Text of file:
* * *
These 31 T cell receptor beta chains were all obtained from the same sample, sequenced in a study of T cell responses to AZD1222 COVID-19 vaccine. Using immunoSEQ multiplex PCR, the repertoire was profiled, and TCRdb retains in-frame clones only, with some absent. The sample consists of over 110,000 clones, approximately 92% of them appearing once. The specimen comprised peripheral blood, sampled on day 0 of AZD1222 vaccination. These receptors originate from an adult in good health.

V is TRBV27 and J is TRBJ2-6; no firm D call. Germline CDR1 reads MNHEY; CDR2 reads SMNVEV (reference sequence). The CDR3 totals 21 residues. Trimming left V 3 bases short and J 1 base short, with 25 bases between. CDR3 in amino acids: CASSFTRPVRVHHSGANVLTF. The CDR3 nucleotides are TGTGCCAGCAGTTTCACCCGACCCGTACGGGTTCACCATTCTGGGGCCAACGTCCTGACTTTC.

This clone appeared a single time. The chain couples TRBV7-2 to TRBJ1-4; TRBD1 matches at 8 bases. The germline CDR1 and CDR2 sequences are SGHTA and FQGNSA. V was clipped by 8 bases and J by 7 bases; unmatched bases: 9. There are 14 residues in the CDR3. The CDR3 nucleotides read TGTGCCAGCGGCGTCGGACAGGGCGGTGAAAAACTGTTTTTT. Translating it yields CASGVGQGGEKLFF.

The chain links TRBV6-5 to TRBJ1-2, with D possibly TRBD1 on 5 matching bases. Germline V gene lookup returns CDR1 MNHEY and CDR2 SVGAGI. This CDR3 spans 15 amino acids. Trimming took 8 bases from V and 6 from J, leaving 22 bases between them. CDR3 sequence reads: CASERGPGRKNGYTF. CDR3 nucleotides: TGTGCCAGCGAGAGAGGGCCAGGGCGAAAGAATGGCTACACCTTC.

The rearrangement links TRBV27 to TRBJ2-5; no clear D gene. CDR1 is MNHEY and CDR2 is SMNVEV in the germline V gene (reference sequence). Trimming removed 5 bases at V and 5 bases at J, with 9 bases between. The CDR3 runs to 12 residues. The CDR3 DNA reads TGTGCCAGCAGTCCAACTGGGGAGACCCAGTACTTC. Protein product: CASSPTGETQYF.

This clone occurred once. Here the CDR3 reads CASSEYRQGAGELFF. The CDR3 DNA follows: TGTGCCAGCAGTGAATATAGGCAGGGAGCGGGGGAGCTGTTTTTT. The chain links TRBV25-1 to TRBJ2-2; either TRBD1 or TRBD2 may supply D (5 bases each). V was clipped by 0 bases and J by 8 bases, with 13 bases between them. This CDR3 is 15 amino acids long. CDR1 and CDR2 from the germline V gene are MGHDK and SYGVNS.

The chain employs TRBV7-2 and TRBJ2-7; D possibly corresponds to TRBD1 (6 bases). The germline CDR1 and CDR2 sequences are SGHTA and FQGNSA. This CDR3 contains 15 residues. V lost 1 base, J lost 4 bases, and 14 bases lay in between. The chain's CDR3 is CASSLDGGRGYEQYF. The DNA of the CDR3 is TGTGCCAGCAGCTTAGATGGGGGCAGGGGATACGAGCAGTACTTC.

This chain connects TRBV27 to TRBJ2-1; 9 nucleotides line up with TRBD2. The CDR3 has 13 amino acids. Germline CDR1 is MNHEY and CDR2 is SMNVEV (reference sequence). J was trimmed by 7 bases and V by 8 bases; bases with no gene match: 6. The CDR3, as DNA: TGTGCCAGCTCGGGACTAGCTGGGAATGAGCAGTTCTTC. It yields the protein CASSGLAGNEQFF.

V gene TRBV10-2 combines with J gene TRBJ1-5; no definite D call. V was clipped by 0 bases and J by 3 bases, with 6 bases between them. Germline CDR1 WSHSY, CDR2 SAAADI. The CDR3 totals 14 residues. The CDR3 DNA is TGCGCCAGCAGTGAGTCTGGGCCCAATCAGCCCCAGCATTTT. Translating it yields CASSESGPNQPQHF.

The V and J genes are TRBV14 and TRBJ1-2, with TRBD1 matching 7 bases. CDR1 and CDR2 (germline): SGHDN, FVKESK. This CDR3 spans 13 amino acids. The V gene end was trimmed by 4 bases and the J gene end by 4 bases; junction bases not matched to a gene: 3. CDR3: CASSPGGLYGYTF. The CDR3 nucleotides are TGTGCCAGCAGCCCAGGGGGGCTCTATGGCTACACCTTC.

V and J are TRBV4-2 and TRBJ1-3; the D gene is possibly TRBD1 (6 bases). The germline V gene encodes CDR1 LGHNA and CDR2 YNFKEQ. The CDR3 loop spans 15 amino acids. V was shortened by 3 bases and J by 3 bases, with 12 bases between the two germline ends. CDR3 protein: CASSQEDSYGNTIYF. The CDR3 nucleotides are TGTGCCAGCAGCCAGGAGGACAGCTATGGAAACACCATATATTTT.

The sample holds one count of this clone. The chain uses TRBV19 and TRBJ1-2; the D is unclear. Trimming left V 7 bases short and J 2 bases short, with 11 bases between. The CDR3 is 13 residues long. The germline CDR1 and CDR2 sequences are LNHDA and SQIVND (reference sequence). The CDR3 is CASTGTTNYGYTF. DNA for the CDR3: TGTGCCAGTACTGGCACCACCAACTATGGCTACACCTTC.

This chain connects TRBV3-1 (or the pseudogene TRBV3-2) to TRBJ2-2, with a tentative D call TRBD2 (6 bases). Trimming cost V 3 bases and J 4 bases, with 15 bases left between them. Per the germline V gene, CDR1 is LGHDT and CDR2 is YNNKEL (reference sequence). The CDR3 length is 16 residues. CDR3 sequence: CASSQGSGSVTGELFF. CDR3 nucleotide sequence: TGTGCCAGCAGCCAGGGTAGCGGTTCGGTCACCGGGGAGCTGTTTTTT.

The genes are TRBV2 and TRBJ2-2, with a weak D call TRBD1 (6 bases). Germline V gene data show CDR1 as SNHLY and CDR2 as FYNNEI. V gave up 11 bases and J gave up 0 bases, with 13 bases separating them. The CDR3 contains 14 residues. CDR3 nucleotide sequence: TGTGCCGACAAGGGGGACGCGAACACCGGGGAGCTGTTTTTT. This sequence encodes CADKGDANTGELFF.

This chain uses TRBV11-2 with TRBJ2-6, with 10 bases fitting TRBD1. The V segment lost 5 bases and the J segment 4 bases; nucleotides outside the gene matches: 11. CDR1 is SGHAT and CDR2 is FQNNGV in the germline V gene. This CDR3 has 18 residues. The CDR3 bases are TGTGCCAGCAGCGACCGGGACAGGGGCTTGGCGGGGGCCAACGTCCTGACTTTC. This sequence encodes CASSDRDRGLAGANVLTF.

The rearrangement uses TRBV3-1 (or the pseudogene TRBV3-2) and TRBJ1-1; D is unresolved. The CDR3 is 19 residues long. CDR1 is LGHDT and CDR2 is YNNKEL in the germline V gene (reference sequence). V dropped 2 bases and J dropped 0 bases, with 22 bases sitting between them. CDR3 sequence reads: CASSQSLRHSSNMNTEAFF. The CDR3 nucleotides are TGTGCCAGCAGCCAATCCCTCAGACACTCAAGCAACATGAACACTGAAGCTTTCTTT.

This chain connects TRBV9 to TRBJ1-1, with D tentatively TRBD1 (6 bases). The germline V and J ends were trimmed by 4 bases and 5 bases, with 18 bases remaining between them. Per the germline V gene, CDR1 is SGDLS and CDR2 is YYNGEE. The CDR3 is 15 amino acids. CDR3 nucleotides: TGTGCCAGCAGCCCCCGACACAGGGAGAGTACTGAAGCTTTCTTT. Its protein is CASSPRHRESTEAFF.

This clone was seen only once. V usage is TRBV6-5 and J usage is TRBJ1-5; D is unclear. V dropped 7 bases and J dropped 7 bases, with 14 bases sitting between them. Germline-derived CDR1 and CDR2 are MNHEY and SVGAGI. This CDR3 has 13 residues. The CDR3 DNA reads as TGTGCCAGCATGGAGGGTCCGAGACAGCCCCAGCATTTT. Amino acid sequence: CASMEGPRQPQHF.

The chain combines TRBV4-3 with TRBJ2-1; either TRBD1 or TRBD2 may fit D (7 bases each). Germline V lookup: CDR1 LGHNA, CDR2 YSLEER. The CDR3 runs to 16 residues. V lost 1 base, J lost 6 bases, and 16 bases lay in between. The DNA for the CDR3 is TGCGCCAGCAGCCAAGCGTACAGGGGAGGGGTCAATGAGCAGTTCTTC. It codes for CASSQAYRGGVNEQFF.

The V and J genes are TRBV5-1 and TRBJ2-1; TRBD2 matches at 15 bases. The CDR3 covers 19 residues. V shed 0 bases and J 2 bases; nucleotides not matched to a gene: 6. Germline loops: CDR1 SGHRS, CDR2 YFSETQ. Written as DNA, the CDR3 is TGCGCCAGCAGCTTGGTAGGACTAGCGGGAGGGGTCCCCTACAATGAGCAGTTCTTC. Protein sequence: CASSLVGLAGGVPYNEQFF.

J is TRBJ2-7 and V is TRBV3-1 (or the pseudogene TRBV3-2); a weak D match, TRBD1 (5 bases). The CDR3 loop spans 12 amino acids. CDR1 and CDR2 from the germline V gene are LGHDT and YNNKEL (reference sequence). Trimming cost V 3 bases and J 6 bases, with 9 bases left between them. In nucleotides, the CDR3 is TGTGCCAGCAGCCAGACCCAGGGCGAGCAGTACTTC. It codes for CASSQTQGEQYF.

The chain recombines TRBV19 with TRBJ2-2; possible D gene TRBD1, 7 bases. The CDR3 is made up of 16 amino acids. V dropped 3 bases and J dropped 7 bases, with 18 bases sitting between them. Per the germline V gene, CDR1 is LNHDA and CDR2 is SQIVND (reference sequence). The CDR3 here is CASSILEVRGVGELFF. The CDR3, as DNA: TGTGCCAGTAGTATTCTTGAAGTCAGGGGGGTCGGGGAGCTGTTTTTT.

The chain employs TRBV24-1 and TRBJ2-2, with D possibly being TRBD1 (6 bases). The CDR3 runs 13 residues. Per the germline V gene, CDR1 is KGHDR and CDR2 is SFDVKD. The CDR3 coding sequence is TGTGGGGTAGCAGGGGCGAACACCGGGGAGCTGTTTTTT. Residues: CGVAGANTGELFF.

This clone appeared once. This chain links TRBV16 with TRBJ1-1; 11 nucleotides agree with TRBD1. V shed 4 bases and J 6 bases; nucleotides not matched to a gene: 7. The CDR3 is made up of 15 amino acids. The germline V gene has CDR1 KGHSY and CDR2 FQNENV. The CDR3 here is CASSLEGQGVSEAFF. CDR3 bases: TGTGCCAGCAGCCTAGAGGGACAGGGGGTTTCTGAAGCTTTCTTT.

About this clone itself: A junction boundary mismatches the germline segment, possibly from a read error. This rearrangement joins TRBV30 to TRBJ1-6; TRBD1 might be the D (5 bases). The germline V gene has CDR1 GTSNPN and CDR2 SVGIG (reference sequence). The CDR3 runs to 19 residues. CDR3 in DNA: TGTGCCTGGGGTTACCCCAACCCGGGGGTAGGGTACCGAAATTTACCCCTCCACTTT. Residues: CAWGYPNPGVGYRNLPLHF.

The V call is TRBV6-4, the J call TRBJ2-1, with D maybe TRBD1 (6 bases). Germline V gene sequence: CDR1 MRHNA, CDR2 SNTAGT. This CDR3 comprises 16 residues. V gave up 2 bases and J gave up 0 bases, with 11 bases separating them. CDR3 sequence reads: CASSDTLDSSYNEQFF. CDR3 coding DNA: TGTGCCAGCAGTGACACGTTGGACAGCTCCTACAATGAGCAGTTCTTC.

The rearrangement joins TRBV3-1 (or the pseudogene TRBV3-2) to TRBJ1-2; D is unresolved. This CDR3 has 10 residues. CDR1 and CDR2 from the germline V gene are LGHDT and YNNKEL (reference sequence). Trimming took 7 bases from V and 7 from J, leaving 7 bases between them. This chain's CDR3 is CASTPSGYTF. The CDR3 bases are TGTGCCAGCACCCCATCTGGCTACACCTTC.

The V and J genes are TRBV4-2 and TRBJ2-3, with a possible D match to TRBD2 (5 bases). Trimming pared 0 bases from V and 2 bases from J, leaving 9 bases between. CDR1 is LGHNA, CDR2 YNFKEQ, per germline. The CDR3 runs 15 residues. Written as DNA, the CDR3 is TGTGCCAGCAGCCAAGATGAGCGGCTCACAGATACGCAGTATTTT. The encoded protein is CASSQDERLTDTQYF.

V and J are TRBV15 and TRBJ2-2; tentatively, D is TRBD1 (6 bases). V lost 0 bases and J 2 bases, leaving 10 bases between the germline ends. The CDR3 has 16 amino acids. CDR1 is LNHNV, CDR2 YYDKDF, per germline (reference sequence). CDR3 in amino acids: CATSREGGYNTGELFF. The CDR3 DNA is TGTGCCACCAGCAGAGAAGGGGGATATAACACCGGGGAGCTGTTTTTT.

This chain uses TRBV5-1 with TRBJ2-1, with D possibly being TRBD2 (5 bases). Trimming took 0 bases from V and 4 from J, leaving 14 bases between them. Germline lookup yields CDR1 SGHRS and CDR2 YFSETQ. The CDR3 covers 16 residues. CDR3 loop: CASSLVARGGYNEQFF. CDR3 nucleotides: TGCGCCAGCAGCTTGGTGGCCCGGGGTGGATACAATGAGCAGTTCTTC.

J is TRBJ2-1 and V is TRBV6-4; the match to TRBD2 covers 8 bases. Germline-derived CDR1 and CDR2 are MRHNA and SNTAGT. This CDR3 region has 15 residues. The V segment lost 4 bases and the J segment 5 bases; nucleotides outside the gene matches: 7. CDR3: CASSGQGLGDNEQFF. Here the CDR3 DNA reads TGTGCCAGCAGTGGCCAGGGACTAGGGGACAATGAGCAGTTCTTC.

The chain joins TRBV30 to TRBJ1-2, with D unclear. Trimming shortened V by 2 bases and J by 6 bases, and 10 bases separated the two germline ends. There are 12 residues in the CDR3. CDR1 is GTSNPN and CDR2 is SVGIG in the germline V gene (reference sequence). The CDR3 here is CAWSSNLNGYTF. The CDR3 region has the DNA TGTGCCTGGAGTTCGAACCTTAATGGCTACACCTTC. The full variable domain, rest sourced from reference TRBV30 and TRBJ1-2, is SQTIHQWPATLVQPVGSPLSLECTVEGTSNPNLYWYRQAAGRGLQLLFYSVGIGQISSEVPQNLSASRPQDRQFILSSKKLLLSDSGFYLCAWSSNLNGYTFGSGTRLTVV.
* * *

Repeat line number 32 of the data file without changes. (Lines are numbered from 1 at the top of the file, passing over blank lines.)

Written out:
The chain joins TRBV30 to TRBJ1-2, with D unclear. Trimming shortened V by 2 bases and J by 6 bases, and 10 bases separated the two germline ends. There are 12 residues in the CDR3. CDR1 is GTSNPN and CDR2 is SVGIG in the germline V gene (reference sequence). The CDR3 here is CAWSSNLNGYTF. The CDR3 region has the DNA TGTGCCTGGAGTTCGAACCTTAATGGCTACACCTTC. The full variable domain, rest sourced from reference TRBV30 and TRBJ1-2, is SQTIHQWPATLVQPVGSPLSLECTVEGTSNPNLYWYRQAAGRGLQLLFYSVGIGQISSEVPQNLSASRPQDRQFILSSKKLLLSDSGFYLCAWSSNLNGYTFGSGTRLTVV.